>If you are given a break on your housing expenses because you can deduct the cost of your mortgage interest payments, and renters get no deductions on the cost of their housing expenses, then you are getting an unfair advantage on your housing expenses. Period.

      Whether that is fair or unfair is not the question. No one ever addressed that and it is not the subject of the discussion. It has no relevance here as there is no subsidy provided by the renter to the guy down the street getting a deduction for mortgage interest. If you think there is, then again, you are making a fundamental error that lower tax rates result in decreased revenue.

      >From the March 14, 2009 LA Times: “In the U.S., the home mortgage write-off is used by about 35% of taxpayers who itemize their deductions, generally a more affluent group. Roughly 90% of taxpayers who earn more than $100,000 itemize deductions, while about 18% of those earning less than $50,000 do so, according to the Tax Foundation, a nonpartisan educational group.”

      And this has relevance to what?

      >From the National Low Income Housing Coalition, 5/6/0: “In FY08, the MID cost the U.S. Treasury $67 billion. In 2007, 36 million taxpayers claimed the deduction. This is roughly 70% of all homeowners with a mortgage, but just 23% of all taxpayers.”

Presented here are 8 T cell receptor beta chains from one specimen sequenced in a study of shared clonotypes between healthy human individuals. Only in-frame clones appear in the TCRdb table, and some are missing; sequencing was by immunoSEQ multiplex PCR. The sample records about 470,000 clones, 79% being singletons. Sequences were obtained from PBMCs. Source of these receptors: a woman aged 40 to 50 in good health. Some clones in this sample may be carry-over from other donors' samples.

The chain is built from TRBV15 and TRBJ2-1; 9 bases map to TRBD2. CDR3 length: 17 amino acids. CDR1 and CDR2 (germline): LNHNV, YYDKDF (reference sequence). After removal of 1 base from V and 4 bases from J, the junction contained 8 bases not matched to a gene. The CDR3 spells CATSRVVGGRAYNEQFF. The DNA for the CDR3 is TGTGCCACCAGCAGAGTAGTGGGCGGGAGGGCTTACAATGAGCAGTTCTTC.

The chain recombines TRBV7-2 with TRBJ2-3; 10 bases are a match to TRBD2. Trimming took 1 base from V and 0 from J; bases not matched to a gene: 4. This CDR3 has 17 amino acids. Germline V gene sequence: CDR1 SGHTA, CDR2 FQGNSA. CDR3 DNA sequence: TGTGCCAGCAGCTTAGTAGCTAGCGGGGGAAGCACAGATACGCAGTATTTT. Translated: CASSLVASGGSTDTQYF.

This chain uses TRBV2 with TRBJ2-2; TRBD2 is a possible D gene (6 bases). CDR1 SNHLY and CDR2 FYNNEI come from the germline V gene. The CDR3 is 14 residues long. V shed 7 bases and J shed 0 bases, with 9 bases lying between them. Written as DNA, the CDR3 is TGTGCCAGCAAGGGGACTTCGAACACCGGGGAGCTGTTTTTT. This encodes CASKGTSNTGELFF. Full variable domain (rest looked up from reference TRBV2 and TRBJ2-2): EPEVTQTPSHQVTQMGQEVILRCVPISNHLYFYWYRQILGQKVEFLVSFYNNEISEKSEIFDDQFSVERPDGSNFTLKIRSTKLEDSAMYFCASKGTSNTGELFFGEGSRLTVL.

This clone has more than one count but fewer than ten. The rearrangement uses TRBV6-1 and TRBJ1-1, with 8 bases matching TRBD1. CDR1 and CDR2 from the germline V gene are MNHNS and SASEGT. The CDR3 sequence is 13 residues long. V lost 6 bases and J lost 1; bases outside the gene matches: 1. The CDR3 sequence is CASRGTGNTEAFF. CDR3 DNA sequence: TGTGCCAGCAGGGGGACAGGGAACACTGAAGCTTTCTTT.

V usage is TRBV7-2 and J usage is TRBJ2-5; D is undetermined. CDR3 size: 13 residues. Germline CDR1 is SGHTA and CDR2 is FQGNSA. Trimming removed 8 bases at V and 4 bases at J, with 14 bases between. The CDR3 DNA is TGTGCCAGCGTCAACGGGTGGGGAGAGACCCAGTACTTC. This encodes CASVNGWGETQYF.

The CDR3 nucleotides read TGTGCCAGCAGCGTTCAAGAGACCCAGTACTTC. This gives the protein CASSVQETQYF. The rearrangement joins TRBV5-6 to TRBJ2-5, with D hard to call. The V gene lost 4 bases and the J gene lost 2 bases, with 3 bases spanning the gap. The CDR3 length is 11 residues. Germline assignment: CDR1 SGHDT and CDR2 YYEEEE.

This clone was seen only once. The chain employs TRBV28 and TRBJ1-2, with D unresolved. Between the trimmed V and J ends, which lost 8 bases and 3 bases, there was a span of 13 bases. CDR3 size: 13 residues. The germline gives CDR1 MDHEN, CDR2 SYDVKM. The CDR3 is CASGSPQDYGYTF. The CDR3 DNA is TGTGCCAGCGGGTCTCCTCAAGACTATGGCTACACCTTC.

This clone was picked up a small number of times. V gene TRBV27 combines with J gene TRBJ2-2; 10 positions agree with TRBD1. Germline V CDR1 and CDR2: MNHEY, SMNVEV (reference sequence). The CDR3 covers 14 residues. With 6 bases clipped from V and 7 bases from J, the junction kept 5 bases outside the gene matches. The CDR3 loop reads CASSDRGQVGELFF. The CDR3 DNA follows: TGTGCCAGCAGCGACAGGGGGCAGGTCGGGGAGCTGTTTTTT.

The National Low Income Housing Coalition? You’re serious?

      Well, obviously their numbers aren’t very serious and in fact are clearly fraudulent as there has never been an instance of a tax deduction costing the US treasury a penny. Tax deductions cause a loss of potential revenue, not actual revenue.

      To classify a loss of potential revenue, which is what not taxing something is, as an actual loss is clearly ridiculous. What you are doing is taking it a step further. Trying to equate a loss of potential revenue as the same as an actual loss and then trying to equate that with a tangible subsidy, which is what subsidized housing is, is preposterous, for reasons I outlined in my previous post.